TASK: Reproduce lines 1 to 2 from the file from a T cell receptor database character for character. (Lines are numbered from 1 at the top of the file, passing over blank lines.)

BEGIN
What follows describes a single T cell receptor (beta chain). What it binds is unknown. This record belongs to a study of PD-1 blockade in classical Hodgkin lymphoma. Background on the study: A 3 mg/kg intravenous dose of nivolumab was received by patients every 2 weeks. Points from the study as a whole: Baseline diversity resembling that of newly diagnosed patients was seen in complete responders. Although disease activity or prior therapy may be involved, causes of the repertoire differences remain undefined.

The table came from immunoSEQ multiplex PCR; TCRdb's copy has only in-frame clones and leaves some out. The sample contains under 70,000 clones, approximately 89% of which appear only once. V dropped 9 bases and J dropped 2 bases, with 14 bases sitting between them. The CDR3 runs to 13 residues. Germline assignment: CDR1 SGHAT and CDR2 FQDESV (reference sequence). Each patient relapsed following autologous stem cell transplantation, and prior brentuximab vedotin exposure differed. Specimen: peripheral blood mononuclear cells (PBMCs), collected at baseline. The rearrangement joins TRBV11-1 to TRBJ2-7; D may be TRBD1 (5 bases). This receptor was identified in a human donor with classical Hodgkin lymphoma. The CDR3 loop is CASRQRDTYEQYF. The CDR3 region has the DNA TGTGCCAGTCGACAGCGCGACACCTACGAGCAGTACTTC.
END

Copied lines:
What follows describes a single T cell receptor (beta chain). What it binds is unknown. This record belongs to a study of PD-1 blockade in classical Hodgkin lymphoma. Background on the study: A 3 mg/kg intravenous dose of nivolumab was received by patients every 2 weeks. Points from the study as a whole: Baseline diversity resembling that of newly diagnosed patients was seen in complete responders. Although disease activity or prior therapy may be involved, causes of the repertoire differences remain undefined.

The table came from immunoSEQ multiplex PCR; TCRdb's copy has only in-frame clones and leaves some out. The sample contains under 70,000 clones, approximately 89% of which appear only once. V dropped 9 bases and J dropped 2 bases, with 14 bases sitting between them. The CDR3 runs to 13 residues. Germline assignment: CDR1 SGHAT and CDR2 FQDESV (reference sequence). Each patient relapsed following autologous stem cell transplantation, and prior brentuximab vedotin exposure differed. Specimen: peripheral blood mononuclear cells (PBMCs), collected at baseline. The rearrangement joins TRBV11-1 to TRBJ2-7; D may be TRBD1 (5 bases). This receptor was identified in a human donor with classical Hodgkin lymphoma. The CDR3 loop is CASRQRDTYEQYF. The CDR3 region has the DNA TGTGCCAGTCGACAGCGCGACACCTACGAGCAGTACTTC.